What Do China’s Credit Metrics Mean for Iron Ore?



China’s credit metrics

Financing, or the level of credit available, is crucial to growth because it stimulates consumption and investments in an economy. By tracking the credit growth in China (MCHI), investors can gauge patterns that forecast future demand.

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Aggregate financing falls

Aggregate financing measures liquidity by adding the total funds provided by a financial system to non-financial sectors and households. China’s aggregate financing fell to 659.9 billion Chinese yuan ($115.2 billion) in May 2016 from 751.0 billion yuan ($115.2 billion) in April.

New yuan loans rise

According to the PBoC (People’s Bank of China), new loans issued by Chinese banks rose to 985.5 billion yuan ($150 billion) in May 2016 from 555.6 billion yuan ($85.2 billion) in April.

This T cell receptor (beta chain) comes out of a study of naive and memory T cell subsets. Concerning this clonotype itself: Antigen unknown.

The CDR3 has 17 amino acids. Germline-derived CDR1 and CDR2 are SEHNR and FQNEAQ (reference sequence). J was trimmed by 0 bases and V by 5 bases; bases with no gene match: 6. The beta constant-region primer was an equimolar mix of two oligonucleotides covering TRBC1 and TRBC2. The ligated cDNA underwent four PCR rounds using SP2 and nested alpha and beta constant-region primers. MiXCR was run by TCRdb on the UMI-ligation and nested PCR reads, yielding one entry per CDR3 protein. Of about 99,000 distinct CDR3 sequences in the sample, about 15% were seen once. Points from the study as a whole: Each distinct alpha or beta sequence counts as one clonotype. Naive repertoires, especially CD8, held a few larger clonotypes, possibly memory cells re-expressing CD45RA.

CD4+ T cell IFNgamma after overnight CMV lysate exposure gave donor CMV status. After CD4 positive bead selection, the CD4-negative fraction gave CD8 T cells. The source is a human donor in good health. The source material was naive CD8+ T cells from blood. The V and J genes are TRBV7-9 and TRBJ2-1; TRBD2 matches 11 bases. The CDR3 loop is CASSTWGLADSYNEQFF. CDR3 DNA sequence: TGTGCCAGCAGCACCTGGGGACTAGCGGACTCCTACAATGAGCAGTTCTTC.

M2 money supply also rises

The broad M2 money supply rose by 11.8% YoY (year-over-year) in May, but this was below the 12.8% rise in April. M2 includes cash, checking deposits, savings deposits, money market mutual funds, and other time deposits.

The PBoC is aiming for annual M2 growth of around 13% in 2016, raising the hope that the Chinese authorities will increase easing measures in the foreseeable future.

Overall, China’s monetary conditions remain accommodative. However, the International Monetary Fund (or IMF) has warned China about risks to its economy due to its rapid increases in credit and debt. If the government keeps its policy less supportive in the future, pressure could return to steel mills and seaborne iron ore players. These players include BHP Billiton (BHP) (BBL), Rio Tinto (RIO), Vale (VALE), and the Asia-Pacific division of Cliffs Natural Resources (CLF).

BHP’s listings form 6.3% of the iShares Commodities Select Strategy ETF (COMT).


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